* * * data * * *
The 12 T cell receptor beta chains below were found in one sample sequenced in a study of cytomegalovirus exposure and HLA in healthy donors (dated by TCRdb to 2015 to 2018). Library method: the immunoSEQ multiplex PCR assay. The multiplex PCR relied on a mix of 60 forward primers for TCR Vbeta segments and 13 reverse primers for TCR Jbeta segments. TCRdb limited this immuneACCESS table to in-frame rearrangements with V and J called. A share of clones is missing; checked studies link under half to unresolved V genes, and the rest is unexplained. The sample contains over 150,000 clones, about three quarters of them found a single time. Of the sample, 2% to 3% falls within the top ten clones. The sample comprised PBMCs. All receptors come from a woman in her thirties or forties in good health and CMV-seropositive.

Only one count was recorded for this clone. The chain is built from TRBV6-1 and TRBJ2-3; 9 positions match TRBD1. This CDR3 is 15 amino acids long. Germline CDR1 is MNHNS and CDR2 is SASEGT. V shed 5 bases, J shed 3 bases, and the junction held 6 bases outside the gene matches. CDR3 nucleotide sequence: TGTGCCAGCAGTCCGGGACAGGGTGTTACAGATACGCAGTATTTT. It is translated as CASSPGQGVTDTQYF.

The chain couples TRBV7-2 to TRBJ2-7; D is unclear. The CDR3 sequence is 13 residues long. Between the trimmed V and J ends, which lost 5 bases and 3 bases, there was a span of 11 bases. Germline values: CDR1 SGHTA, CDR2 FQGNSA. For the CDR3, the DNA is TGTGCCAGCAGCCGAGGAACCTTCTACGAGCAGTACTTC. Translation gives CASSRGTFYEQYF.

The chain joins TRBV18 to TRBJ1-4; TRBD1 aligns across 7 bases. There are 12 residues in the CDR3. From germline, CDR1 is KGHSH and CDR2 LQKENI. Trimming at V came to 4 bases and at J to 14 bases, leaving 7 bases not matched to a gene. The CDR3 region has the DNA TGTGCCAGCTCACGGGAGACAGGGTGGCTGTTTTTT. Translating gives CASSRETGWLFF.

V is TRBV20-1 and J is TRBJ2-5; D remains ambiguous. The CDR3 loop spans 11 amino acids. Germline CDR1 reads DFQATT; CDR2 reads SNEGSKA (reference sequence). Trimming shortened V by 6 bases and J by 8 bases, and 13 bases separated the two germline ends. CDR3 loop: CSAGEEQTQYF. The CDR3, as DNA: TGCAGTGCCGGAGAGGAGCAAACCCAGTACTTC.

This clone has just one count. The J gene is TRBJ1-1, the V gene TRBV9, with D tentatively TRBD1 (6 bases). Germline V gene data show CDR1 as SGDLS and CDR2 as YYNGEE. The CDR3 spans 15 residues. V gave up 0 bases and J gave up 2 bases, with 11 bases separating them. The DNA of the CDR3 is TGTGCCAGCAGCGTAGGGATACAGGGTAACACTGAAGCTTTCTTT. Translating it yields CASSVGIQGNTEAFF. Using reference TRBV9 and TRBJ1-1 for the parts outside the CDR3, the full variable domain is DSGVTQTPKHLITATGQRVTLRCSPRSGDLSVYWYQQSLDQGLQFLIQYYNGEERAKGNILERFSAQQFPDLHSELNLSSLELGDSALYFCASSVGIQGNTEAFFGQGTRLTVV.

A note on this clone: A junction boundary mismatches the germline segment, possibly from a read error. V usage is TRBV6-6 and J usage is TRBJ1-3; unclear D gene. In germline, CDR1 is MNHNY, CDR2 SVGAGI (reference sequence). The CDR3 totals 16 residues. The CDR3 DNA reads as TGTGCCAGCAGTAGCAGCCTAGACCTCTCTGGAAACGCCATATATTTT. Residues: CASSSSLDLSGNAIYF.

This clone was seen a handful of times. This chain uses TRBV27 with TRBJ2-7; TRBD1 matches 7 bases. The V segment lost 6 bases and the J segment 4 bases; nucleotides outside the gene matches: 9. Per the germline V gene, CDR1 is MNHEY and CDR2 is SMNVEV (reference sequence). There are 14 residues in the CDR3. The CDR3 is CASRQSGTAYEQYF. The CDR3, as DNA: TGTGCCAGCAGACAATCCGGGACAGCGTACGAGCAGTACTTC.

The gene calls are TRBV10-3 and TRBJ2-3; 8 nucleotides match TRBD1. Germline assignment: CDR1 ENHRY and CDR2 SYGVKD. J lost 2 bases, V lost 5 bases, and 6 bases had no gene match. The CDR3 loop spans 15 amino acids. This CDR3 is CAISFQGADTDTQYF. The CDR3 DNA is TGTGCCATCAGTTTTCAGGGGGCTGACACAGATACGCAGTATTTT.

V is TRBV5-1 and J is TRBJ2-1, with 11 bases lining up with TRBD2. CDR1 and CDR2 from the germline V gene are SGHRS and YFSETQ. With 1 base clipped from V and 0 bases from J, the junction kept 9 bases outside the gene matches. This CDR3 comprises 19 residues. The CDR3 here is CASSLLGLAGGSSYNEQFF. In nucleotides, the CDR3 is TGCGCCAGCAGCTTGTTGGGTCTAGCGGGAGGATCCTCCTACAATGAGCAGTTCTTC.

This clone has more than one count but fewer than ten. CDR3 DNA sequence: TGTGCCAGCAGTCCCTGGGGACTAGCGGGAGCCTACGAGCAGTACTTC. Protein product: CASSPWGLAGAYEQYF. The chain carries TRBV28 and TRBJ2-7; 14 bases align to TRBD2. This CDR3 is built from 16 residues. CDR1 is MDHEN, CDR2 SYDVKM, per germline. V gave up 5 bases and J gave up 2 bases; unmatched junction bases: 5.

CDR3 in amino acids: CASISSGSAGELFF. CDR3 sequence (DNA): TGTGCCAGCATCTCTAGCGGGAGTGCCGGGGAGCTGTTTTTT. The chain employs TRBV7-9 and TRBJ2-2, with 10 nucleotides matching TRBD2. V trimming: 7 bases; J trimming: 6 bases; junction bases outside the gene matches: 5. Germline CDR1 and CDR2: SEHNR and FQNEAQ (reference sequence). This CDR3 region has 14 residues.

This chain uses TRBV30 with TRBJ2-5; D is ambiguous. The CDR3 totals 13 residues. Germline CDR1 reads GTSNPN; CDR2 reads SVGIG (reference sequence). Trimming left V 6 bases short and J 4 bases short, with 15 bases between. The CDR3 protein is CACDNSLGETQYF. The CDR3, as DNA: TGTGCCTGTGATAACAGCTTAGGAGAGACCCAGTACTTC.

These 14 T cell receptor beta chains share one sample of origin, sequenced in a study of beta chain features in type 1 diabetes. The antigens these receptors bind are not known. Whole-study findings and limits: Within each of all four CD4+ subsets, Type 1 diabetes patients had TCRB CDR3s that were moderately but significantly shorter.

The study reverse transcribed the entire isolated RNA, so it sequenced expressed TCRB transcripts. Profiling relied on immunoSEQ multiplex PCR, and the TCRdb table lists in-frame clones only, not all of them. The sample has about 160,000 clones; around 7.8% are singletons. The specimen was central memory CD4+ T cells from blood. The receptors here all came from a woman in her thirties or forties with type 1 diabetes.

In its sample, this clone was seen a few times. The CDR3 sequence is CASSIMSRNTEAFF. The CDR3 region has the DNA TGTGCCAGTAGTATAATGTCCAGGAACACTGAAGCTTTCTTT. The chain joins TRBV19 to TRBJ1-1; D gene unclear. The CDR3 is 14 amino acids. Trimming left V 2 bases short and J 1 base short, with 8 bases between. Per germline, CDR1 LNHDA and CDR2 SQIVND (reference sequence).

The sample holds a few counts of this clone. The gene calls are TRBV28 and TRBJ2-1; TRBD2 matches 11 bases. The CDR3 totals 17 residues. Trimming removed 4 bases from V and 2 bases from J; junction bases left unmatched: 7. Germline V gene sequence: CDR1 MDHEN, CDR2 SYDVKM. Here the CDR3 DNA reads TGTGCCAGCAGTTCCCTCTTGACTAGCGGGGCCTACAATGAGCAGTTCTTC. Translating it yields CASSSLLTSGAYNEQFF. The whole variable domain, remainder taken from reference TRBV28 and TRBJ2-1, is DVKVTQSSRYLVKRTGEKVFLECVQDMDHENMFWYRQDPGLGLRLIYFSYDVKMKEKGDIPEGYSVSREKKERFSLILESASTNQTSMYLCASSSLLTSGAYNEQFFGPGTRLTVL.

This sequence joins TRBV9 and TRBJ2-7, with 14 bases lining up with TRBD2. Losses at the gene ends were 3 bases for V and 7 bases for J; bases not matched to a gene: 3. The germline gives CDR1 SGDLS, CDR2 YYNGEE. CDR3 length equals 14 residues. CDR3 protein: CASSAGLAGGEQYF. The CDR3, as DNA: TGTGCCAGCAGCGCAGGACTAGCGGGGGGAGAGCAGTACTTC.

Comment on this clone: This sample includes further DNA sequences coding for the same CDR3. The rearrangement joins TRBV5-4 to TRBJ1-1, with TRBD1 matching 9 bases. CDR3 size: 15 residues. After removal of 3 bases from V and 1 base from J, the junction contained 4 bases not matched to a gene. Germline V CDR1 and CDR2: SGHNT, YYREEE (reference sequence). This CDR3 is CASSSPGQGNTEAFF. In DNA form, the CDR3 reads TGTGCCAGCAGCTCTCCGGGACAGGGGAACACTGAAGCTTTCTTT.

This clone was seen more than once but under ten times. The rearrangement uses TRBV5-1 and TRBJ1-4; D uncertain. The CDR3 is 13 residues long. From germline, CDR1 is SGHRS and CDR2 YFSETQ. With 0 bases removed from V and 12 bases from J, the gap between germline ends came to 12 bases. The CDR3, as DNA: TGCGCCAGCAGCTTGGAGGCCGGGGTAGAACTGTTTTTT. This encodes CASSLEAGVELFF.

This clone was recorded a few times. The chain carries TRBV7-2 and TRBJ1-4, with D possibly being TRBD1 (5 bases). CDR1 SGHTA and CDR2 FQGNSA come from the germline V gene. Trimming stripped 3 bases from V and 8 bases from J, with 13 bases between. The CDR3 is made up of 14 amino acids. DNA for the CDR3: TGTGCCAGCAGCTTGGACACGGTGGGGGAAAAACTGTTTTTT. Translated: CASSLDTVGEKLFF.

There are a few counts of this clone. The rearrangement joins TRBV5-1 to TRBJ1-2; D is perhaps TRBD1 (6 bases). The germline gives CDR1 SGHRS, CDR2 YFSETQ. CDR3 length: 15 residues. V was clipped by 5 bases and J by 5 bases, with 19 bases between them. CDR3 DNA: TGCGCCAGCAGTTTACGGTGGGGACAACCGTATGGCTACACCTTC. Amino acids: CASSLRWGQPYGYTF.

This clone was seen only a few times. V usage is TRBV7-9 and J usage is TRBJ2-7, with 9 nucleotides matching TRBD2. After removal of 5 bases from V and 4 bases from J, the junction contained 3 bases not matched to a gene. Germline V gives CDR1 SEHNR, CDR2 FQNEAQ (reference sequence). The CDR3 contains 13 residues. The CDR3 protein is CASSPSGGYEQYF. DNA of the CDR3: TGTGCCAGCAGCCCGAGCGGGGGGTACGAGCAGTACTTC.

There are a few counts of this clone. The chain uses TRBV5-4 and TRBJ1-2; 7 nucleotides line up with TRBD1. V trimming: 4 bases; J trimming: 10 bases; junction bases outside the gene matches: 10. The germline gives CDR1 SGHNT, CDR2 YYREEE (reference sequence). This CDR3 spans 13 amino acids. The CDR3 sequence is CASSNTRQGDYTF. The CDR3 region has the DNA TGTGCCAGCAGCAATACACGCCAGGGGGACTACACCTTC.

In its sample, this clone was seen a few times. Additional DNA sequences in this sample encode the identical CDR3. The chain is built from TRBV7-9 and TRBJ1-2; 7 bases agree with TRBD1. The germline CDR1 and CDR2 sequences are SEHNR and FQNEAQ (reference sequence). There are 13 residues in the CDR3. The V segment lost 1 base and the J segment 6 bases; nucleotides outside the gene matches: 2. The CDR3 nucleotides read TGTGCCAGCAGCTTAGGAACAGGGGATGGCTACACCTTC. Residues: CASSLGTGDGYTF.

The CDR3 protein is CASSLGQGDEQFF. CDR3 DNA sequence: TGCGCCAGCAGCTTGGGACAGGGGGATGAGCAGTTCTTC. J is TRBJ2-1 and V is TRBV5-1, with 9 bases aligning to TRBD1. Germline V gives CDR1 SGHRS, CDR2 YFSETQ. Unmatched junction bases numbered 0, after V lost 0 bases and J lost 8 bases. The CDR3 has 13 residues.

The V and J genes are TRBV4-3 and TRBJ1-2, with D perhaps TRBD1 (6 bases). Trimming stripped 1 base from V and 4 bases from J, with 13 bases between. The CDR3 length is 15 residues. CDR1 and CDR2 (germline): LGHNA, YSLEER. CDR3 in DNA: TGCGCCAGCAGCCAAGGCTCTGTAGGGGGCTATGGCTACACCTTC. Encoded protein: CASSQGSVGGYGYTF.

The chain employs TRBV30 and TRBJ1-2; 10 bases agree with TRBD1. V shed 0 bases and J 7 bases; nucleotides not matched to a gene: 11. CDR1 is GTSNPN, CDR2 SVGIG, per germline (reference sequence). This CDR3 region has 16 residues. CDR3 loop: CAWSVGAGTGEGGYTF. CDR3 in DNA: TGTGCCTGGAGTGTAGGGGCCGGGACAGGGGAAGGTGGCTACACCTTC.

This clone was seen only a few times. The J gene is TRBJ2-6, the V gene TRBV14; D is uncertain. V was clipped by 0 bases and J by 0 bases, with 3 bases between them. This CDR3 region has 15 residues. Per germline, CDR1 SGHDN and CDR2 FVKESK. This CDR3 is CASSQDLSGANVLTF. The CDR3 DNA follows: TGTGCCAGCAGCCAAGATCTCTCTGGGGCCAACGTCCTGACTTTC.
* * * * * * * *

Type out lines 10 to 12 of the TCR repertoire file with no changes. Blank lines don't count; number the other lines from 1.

V is TRBV5-1 and J is TRBJ2-1, with 11 bases lining up with TRBD2. CDR1 and CDR2 from the germline V gene are SGHRS and YFSETQ. With 1 base clipped from V and 0 bases from J, the junction kept 9 bases outside the gene matches. This CDR3 comprises 19 residues. The CDR3 here is CASSLLGLAGGSSYNEQFF. In nucleotides, the CDR3 is TGCGCCAGCAGCTTGTTGGGTCTAGCGGGAGGATCCTCCTACAATGAGCAGTTCTTC.

This clone has more than one count but fewer than ten. CDR3 DNA sequence: TGTGCCAGCAGTCCCTGGGGACTAGCGGGAGCCTACGAGCAGTACTTC. Protein product: CASSPWGLAGAYEQYF. The chain carries TRBV28 and TRBJ2-7; 14 bases align to TRBD2. This CDR3 is built from 16 residues. CDR1 is MDHEN, CDR2 SYDVKM, per germline. V gave up 5 bases and J gave up 2 bases; unmatched junction bases: 5.

CDR3 in amino acids: CASISSGSAGELFF. CDR3 sequence (DNA): TGTGCCAGCATCTCTAGCGGGAGTGCCGGGGAGCTGTTTTTT. The chain employs TRBV7-9 and TRBJ2-2, with 10 nucleotides matching TRBD2. V trimming: 7 bases; J trimming: 6 bases; junction bases outside the gene matches: 5. Germline CDR1 and CDR2: SEHNR and FQNEAQ (reference sequence). This CDR3 region has 14 residues.